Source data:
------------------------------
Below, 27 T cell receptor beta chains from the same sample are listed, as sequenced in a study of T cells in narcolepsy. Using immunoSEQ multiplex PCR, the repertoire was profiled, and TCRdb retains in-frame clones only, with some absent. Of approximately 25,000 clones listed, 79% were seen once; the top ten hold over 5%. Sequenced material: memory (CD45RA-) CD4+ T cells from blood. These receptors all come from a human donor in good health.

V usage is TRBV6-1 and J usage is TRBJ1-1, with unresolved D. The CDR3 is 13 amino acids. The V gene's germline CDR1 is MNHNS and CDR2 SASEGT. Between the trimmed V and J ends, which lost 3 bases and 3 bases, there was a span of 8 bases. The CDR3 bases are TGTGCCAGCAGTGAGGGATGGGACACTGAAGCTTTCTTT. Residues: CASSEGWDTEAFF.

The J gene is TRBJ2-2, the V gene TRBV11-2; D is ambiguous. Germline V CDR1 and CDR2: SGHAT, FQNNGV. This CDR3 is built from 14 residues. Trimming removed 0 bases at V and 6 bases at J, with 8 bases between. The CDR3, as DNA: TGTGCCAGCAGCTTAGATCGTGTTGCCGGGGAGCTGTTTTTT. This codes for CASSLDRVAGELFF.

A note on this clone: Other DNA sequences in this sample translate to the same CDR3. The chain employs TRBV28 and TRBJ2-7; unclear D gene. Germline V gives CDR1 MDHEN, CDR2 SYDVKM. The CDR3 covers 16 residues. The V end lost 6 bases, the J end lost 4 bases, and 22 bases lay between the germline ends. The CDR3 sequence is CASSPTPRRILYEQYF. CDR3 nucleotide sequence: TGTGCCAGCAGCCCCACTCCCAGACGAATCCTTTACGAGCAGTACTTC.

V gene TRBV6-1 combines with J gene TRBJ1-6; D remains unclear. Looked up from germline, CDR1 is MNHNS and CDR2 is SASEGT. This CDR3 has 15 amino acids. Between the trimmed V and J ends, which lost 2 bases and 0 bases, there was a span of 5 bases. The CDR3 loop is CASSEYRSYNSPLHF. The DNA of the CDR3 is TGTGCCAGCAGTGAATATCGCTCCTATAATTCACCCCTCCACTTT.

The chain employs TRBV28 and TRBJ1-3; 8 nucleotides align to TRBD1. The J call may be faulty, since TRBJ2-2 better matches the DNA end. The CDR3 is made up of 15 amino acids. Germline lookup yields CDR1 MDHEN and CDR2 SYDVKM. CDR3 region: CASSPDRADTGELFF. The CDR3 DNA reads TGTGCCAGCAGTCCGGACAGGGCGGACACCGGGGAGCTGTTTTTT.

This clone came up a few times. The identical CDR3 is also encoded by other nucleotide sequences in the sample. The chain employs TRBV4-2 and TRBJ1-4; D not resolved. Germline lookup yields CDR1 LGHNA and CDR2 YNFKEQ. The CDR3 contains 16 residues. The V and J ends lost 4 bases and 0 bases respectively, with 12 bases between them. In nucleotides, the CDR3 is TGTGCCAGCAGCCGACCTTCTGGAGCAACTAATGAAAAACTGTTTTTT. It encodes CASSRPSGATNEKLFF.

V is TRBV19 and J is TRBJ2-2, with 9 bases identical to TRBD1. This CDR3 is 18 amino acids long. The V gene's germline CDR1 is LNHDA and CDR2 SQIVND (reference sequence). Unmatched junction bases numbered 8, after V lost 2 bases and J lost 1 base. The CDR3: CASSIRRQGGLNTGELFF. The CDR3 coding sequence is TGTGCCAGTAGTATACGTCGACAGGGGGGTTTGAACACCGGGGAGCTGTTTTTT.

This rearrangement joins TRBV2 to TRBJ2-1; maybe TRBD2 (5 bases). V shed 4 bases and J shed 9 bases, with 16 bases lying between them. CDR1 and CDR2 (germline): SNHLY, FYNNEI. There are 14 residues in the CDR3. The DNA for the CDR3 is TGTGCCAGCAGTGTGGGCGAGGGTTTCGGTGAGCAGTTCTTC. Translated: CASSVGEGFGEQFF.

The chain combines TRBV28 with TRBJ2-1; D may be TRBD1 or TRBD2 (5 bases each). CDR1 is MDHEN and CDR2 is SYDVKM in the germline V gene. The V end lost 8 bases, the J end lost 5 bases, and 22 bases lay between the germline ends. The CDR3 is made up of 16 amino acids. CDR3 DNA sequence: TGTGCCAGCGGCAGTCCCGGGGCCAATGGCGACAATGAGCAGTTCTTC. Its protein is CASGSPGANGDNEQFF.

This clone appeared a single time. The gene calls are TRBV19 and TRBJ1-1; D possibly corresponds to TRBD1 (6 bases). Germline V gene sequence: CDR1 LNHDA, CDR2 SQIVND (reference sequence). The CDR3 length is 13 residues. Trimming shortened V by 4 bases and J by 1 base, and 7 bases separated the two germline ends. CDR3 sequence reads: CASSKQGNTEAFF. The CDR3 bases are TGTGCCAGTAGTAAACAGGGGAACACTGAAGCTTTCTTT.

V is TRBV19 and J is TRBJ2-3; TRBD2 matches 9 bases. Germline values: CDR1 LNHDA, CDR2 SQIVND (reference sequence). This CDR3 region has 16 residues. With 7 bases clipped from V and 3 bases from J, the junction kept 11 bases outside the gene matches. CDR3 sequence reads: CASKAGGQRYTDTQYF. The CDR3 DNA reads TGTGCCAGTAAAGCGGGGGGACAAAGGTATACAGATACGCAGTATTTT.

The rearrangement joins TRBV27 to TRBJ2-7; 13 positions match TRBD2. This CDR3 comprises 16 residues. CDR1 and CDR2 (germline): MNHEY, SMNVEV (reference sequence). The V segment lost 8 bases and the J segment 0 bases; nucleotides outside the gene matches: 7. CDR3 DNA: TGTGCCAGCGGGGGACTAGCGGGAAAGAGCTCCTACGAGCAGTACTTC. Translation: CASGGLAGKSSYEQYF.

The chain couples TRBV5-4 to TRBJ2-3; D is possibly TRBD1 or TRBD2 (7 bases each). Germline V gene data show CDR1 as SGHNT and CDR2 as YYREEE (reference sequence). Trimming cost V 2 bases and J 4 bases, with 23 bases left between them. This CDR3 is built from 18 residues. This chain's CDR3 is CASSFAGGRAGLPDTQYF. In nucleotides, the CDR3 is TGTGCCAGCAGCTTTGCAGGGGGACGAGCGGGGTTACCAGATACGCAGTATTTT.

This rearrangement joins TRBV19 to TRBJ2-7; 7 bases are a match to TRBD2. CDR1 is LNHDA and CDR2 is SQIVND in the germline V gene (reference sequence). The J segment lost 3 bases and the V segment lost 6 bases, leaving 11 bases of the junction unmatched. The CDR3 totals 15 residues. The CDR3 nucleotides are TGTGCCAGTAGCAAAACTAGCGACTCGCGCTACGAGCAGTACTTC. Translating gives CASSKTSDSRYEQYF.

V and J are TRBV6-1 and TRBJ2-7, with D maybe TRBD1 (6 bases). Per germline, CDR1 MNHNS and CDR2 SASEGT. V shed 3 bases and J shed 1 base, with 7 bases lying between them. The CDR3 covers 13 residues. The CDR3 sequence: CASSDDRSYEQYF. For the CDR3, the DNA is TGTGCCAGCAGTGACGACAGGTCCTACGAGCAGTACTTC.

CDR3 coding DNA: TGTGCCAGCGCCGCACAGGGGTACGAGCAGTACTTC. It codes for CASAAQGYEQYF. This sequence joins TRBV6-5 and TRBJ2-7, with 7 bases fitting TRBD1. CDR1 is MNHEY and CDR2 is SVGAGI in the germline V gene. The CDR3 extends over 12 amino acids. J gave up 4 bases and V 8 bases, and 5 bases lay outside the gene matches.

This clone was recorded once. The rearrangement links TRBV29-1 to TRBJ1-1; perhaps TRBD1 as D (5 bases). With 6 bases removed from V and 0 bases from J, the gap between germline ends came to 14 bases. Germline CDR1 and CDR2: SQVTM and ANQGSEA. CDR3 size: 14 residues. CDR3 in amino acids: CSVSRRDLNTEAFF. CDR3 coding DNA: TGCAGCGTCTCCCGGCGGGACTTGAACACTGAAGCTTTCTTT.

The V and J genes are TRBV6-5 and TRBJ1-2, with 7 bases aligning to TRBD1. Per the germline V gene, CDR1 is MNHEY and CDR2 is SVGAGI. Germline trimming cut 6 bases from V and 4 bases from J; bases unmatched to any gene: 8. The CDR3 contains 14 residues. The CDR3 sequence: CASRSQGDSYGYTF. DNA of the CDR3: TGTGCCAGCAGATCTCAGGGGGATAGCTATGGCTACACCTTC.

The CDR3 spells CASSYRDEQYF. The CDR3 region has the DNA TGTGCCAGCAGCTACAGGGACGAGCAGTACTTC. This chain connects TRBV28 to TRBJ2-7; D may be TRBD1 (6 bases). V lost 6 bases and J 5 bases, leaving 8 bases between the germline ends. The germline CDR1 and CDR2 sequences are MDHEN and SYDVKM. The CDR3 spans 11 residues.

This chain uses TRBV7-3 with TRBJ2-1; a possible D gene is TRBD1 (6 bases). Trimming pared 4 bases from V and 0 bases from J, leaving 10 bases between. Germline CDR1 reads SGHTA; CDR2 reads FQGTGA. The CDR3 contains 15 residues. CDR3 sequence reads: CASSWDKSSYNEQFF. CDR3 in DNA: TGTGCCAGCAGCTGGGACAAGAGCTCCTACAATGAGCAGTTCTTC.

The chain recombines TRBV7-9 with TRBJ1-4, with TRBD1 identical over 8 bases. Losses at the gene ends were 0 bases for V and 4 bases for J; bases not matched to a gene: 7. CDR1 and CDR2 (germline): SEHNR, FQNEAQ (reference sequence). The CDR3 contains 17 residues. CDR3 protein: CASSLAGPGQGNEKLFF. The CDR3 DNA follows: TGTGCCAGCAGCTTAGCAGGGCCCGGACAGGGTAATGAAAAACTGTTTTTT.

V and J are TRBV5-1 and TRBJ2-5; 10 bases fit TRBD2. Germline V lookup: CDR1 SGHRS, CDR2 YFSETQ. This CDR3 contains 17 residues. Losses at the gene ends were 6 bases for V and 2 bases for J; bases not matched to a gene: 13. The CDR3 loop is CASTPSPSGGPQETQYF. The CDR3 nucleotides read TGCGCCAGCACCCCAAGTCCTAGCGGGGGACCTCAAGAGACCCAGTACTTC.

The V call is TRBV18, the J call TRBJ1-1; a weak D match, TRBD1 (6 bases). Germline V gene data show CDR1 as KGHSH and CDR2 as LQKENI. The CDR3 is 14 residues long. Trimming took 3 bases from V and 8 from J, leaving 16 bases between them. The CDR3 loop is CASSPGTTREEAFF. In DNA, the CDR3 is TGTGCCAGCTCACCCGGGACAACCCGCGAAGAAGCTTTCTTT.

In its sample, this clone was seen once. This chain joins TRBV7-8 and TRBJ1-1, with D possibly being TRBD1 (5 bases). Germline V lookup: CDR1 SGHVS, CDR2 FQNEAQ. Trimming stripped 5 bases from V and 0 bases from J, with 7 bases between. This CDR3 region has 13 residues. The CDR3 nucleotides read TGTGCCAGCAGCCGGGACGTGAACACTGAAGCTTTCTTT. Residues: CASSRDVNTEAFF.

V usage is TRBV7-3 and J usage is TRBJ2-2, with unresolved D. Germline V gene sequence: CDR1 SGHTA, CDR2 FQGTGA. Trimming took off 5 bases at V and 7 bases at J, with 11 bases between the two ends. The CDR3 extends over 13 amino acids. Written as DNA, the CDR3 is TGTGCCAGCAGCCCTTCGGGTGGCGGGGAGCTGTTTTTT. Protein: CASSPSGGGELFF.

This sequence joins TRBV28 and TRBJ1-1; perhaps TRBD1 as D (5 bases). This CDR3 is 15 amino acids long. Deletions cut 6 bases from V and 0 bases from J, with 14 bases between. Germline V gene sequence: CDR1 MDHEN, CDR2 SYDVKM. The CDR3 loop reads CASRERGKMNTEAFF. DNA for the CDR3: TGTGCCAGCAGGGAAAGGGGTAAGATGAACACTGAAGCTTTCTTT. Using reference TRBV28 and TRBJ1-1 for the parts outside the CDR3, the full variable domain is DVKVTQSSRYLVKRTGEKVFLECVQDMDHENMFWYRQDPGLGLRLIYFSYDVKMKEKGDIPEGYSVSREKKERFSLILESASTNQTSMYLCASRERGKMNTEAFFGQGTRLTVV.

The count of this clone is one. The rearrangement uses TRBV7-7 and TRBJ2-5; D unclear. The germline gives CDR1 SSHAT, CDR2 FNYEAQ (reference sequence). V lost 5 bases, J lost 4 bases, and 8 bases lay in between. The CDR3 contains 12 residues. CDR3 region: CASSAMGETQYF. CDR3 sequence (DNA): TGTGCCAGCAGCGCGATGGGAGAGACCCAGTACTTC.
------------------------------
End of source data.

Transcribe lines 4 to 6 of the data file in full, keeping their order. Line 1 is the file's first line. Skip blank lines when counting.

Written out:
A note on this clone: Other DNA sequences in this sample translate to the same CDR3. The chain employs TRBV28 and TRBJ2-7; unclear D gene. Germline V gives CDR1 MDHEN, CDR2 SYDVKM. The CDR3 covers 16 residues. The V end lost 6 bases, the J end lost 4 bases, and 22 bases lay between the germline ends. The CDR3 sequence is CASSPTPRRILYEQYF. CDR3 nucleotide sequence: TGTGCCAGCAGCCCCACTCCCAGACGAATCCTTTACGAGCAGTACTTC.

V gene TRBV6-1 combines with J gene TRBJ1-6; D remains unclear. Looked up from germline, CDR1 is MNHNS and CDR2 is SASEGT. This CDR3 has 15 amino acids. Between the trimmed V and J ends, which lost 2 bases and 0 bases, there was a span of 5 bases. The CDR3 loop is CASSEYRSYNSPLHF. The DNA of the CDR3 is TGTGCCAGCAGTGAATATCGCTCCTATAATTCACCCCTCCACTTT.

The chain employs TRBV28 and TRBJ1-3; 8 nucleotides align to TRBD1. The J call may be faulty, since TRBJ2-2 better matches the DNA end. The CDR3 is made up of 15 amino acids. Germline lookup yields CDR1 MDHEN and CDR2 SYDVKM. CDR3 region: CASSPDRADTGELFF. The CDR3 DNA reads TGTGCCAGCAGTCCGGACAGGGCGGACACCGGGGAGCTGTTTTTT.